Euro area leaders face demanding tasks. The high level task is the requisite to concur on the analytical model of the currency area. The more practical task is the need to dampen the imbalances generated by relative cost misalignments of the participating countries. To adress the latter, leaders can choose from a collection of solutions ordered by the degree of economic and financial integration that individual members wish to pursue. Unfortunately the identification of what member states wish cannot be defered to the next european election (2014). As of today, european leaders have agreed or announced measures (my reading could be biased) to:
1)Improve financial markets and banks stability mainly through the EFSF
2)Strenghten real convergence through the Euro Plus Pact adopted last March
Regarding 1), leaders should enhance the quest of stability with a movement towards further financial and banking integration. I will not engage this argument but point the interested reader to this lucid analysis.
Regarding 2), leaders should be more ambitious on the instruments and instutions needed to achieve the desired level of policy coordination.
Let me change scale somewhat abruptly, and focus on the first policy commitment of the Euro Plus Pact, namely “to foster competitiveness”. The text agreed by the European head of states says that the assessment of competitiveness adjustment needs will be based on “unit labour costs (ULC) for the economy as a whole and for each major sector.” A precise identification of competitiveness as ULC is useful and necessary as it permits to adopt concrete policy measures.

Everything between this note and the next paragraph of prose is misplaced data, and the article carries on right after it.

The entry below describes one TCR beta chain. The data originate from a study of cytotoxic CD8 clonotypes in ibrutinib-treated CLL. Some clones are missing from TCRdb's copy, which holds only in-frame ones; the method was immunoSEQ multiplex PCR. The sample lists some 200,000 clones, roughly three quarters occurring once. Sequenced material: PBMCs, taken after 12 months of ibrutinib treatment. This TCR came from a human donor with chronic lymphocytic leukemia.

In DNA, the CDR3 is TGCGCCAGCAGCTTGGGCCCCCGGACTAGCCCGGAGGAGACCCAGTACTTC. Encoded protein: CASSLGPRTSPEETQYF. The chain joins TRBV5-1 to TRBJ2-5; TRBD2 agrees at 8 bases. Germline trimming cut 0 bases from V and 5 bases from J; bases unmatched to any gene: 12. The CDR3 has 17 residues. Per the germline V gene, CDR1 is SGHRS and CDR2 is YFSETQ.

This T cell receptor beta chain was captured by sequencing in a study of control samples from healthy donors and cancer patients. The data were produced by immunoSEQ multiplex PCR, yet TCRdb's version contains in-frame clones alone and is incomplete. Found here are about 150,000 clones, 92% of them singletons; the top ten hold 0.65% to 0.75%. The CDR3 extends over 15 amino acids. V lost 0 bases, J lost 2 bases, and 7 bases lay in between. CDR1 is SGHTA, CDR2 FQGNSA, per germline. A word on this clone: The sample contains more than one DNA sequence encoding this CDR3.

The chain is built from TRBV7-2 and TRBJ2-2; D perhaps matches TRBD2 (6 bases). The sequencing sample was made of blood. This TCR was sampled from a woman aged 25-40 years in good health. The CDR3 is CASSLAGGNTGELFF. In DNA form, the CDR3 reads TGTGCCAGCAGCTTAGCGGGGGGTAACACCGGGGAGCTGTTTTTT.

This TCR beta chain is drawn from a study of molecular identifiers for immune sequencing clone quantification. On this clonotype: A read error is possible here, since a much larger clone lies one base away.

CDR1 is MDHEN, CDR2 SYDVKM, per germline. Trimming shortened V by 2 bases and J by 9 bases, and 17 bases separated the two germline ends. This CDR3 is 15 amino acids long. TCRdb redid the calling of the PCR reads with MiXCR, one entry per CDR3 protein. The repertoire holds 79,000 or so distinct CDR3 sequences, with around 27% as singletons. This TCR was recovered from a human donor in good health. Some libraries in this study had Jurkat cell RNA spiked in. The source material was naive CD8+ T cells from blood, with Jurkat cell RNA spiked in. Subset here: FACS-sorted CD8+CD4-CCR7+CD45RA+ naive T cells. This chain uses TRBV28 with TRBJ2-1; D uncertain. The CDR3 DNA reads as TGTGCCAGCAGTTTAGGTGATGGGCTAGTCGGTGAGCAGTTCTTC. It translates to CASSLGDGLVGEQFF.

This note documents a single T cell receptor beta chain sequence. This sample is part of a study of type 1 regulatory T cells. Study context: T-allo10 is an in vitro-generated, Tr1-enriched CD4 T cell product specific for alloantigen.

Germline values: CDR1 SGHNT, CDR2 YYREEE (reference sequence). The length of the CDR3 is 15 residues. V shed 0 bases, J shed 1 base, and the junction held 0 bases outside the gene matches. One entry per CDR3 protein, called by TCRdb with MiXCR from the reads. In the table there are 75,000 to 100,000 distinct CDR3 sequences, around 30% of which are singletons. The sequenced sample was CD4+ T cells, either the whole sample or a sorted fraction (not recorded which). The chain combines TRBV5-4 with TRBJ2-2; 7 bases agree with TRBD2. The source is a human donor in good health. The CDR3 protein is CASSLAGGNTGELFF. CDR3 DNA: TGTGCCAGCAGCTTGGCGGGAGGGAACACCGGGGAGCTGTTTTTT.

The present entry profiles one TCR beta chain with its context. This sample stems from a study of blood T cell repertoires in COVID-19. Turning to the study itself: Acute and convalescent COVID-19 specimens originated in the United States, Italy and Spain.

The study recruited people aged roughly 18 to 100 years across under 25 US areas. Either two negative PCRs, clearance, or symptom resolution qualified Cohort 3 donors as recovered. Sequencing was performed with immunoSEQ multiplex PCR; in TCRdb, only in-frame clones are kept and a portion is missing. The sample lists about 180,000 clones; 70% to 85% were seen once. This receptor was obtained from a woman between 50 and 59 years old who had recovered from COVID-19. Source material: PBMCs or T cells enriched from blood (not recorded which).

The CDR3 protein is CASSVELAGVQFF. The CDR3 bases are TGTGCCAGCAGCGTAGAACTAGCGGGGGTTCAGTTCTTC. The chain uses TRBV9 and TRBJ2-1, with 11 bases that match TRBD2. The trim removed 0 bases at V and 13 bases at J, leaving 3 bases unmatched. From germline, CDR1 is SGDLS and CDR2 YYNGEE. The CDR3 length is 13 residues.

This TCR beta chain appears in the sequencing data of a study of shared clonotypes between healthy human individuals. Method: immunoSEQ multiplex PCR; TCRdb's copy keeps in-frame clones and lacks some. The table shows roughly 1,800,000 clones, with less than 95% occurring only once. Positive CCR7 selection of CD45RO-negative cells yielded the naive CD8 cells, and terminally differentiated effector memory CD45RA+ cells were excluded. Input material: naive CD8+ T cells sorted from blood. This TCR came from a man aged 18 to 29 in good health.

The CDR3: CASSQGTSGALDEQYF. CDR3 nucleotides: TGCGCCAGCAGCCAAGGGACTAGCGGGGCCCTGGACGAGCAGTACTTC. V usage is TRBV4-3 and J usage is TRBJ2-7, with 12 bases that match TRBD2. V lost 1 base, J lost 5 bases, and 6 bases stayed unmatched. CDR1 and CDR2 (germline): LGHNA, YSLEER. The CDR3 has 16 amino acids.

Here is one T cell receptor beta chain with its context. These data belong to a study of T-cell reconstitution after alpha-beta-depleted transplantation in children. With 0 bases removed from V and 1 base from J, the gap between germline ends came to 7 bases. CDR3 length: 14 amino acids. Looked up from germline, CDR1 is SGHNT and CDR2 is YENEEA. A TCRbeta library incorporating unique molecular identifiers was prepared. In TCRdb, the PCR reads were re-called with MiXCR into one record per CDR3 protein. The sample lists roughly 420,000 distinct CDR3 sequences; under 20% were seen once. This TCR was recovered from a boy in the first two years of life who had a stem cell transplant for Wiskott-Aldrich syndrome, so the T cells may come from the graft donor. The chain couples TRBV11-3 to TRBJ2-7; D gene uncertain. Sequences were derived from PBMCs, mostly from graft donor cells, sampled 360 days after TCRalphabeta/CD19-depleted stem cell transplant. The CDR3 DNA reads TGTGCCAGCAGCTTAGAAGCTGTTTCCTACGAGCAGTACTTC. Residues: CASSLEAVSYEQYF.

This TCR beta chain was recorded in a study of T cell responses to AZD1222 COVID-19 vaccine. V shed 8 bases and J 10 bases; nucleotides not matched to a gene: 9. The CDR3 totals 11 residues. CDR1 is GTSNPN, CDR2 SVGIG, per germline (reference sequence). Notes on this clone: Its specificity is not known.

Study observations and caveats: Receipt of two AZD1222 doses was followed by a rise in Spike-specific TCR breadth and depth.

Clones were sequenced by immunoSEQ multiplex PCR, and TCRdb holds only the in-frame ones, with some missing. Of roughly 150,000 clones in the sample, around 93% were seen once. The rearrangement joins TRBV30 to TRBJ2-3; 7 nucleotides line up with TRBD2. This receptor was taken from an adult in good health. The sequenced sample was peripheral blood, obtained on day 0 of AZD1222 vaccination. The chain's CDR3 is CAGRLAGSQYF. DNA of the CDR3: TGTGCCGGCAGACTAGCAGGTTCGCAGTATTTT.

The competitiveness of an economy is a multidimensional idea and economists have constructed several different indices to measure it. This multidimensionality necessarily leads the different indexes to exhibit different patterns. Some commentators interpret negatively the observed difference in the dynamics of these indexes. Their argument is that, if different measures of competitiveness exhibit different patterns, they must lead to different conclusions. Therefore these indexes of competitiveness, such as ULC, are flawed and cannot provide guidance to the unidimensional objective of promoting export growth. I will not dispute that measures of Real Effective Exchange Rate (REER) based on different deflators and/or weights exhibit “unsatisfactory” behavior. However, I believe, the above reasoning on the heterogeneous behavior of the indexes, does not consider the dimensionality of the idea of competitiveness.
I am more concerned by a subset of commentators, who build on the possibly contradictory pattern of the different REER, and shift the focus from relative costs misalignment to composition issues. In simpler words they argue that if Portugal has a trade deficit, it is not because its relative costs are high but because it produces the wrong goods. I bypass the economics of this argument, but I am curious to know what type of good is not produced in Portugal (exclude military submarines). Consider the following thought experiment. Assume Portugal was part of an exchange rate mechanism instead of a currency area. Would we expect a nominal devaluation to improve the trade balance? If the answer is yes, I would defend that trade deficits have more to do with cost misalignment than type of products. (Even after acknowledging the “this time is different” echo in light of China & co access to the WTO.)
The Euro plus pact correctly focuses on intra-european competitiveness. Eurozone members are obviously free to improve their trade balances vis-a-vis the rest of the World. However they must consider that their trade balances respond much more to change in relative costs and external demand within the currency area (“long-term price elasticities for intra-euro area exports appear to be at least double those for extra-euro area exports” ). I could not find estimates of Portuguese elasticites for intra-euro and extra-euro exports. It would be useful to have them.
Let me end with a digression. During the last two years, commentators have changed the designation of euro members that could not anymore access financial markets from “southern” to “peripheral”. I find this labebling both imprecise and misleading. We should relabel the so called peripheral countries as current account deficit countries and the so-called core countries as current account surpluses countries.